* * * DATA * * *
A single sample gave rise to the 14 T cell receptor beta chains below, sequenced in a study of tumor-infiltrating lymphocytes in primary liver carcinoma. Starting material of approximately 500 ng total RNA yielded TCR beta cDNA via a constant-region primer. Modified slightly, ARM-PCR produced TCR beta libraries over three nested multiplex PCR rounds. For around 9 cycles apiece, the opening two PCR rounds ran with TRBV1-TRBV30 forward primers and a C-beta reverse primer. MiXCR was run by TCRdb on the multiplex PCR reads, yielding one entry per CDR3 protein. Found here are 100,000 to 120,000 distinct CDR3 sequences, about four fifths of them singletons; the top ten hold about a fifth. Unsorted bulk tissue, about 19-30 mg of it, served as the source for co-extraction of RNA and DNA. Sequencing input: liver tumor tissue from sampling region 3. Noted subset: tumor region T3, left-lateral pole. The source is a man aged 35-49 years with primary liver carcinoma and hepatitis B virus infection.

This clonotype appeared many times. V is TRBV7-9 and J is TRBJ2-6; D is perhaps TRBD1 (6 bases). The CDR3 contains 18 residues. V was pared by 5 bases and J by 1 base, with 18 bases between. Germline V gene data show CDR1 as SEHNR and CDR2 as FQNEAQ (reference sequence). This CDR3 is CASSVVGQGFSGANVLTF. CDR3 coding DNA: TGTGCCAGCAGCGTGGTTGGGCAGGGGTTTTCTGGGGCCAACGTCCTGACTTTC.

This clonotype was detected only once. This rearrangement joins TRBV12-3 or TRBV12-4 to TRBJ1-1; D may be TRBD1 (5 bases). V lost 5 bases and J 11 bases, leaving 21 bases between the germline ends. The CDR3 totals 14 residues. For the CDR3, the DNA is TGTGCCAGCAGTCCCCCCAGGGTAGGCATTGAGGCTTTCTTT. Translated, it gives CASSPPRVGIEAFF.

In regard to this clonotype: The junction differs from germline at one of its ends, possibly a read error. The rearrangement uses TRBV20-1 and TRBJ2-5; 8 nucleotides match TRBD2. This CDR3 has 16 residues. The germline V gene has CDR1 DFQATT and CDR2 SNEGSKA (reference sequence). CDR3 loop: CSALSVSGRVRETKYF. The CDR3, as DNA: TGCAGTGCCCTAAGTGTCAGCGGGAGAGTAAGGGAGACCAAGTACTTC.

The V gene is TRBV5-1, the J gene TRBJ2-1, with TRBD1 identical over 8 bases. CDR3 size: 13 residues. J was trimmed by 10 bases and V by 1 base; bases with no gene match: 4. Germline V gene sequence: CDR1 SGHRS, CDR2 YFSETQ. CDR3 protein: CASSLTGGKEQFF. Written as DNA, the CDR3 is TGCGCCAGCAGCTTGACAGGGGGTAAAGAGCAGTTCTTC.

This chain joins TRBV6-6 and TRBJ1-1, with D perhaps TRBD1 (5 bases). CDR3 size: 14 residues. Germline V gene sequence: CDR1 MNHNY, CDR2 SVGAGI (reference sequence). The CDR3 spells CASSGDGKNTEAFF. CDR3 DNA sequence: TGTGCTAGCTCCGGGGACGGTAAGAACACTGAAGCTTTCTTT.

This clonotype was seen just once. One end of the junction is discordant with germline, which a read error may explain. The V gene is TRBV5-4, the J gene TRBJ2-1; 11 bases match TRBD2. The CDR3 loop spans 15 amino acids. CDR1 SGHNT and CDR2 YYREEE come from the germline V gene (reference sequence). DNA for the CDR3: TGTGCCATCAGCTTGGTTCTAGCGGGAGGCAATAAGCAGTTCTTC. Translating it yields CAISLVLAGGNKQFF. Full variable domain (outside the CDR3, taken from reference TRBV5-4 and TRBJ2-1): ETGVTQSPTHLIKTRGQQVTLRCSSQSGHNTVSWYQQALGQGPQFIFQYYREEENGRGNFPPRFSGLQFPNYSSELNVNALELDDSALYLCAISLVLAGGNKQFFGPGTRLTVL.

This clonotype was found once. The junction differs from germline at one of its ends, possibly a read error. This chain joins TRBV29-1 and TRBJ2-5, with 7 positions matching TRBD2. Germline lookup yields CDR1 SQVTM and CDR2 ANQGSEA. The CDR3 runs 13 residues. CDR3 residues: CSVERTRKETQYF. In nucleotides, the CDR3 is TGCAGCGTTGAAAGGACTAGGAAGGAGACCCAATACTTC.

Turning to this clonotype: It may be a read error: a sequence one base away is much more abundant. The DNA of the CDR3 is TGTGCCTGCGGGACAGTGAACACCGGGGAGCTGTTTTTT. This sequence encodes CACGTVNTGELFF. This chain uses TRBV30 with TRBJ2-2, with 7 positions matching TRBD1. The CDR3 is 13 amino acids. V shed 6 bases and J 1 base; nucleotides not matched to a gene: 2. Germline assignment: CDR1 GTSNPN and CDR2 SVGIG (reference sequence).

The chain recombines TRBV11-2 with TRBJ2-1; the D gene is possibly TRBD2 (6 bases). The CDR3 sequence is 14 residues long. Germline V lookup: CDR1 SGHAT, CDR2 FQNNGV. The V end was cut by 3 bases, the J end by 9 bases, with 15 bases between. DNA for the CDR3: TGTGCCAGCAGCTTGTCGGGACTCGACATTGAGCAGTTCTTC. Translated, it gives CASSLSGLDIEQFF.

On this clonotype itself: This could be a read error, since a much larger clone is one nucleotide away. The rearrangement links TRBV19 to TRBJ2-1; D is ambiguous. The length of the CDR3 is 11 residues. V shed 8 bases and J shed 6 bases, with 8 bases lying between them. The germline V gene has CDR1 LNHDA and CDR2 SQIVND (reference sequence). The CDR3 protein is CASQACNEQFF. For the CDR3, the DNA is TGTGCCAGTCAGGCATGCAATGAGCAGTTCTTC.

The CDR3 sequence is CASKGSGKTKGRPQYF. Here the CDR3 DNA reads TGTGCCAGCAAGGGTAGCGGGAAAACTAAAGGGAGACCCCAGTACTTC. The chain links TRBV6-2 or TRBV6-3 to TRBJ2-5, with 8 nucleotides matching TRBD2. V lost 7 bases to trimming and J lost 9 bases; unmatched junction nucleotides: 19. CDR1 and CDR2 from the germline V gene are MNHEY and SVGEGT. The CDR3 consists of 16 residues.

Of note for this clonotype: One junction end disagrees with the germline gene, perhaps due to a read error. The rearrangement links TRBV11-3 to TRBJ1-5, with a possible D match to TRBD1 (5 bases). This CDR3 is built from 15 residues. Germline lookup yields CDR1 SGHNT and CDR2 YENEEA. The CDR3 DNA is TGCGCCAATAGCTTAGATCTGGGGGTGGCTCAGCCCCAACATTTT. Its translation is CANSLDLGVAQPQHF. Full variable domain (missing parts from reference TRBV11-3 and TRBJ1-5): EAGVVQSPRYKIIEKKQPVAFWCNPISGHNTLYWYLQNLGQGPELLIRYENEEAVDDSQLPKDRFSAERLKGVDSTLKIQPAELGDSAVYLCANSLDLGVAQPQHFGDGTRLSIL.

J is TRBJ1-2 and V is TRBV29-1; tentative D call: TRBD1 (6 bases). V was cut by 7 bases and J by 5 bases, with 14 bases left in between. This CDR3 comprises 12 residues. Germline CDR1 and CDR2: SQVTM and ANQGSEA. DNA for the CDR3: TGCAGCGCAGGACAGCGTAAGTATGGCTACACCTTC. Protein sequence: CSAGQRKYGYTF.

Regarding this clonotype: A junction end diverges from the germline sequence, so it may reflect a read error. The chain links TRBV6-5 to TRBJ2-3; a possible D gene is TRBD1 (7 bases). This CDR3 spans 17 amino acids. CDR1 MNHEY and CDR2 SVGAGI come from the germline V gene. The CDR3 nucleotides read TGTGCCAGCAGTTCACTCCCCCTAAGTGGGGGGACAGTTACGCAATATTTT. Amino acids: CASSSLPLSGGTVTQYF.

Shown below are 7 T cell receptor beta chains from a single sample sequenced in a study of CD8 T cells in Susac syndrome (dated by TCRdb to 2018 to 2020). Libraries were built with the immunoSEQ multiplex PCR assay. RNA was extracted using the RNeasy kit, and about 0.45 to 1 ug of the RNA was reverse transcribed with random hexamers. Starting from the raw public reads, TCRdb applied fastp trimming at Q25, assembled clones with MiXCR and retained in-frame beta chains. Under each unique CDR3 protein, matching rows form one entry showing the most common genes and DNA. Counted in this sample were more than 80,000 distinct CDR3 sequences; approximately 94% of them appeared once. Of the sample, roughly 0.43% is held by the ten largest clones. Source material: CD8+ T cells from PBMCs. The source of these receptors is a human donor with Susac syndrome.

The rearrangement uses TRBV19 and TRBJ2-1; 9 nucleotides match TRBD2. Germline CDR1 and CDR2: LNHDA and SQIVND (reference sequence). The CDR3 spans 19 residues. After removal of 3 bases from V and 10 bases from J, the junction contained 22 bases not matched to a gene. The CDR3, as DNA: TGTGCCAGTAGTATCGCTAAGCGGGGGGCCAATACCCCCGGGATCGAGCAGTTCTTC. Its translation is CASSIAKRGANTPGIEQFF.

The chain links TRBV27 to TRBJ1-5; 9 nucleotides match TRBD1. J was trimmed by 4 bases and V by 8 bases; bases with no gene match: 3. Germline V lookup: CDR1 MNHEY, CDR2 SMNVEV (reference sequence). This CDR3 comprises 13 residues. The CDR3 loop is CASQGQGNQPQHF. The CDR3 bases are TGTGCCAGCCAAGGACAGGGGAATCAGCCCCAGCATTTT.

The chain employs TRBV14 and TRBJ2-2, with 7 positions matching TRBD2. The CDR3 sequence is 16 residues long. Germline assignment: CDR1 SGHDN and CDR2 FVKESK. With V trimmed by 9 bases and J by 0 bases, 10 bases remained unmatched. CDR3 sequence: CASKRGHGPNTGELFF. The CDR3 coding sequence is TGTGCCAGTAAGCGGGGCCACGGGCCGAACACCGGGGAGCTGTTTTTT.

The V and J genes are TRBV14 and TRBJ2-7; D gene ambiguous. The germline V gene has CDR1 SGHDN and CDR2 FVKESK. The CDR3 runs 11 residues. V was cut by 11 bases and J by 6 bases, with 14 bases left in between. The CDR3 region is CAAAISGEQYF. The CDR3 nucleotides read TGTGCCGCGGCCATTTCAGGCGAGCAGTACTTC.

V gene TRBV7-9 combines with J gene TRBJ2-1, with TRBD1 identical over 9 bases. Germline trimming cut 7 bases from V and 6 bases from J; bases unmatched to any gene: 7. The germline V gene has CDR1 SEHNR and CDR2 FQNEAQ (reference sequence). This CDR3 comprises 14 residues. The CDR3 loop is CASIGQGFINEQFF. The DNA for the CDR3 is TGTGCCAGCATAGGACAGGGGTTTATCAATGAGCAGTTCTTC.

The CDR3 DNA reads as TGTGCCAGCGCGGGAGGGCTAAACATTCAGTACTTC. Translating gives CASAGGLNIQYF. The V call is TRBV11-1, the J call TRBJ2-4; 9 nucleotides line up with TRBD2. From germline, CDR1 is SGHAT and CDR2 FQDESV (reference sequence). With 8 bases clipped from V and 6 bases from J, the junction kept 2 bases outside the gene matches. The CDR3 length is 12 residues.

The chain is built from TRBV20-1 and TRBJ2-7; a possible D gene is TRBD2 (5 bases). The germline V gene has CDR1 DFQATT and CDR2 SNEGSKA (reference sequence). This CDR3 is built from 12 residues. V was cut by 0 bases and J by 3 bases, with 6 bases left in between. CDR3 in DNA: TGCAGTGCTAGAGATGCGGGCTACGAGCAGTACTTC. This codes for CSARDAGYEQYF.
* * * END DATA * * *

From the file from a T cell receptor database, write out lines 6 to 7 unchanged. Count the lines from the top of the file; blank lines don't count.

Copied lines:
This chain joins TRBV6-6 and TRBJ1-1, with D perhaps TRBD1 (5 bases). CDR3 size: 14 residues. Germline V gene sequence: CDR1 MNHNY, CDR2 SVGAGI (reference sequence). The CDR3 spells CASSGDGKNTEAFF. CDR3 DNA sequence: TGTGCTAGCTCCGGGGACGGTAAGAACACTGAAGCTTTCTTT.

This clonotype was seen just once. One end of the junction is discordant with germline, which a read error may explain. The V gene is TRBV5-4, the J gene TRBJ2-1; 11 bases match TRBD2. The CDR3 loop spans 15 amino acids. CDR1 SGHNT and CDR2 YYREEE come from the germline V gene (reference sequence). DNA for the CDR3: TGTGCCATCAGCTTGGTTCTAGCGGGAGGCAATAAGCAGTTCTTC. Translating it yields CAISLVLAGGNKQFF. Full variable domain (outside the CDR3, taken from reference TRBV5-4 and TRBJ2-1): ETGVTQSPTHLIKTRGQQVTLRCSSQSGHNTVSWYQQALGQGPQFIFQYYREEENGRGNFPPRFSGLQFPNYSSELNVNALELDDSALYLCAISLVLAGGNKQFFGPGTRLTVL.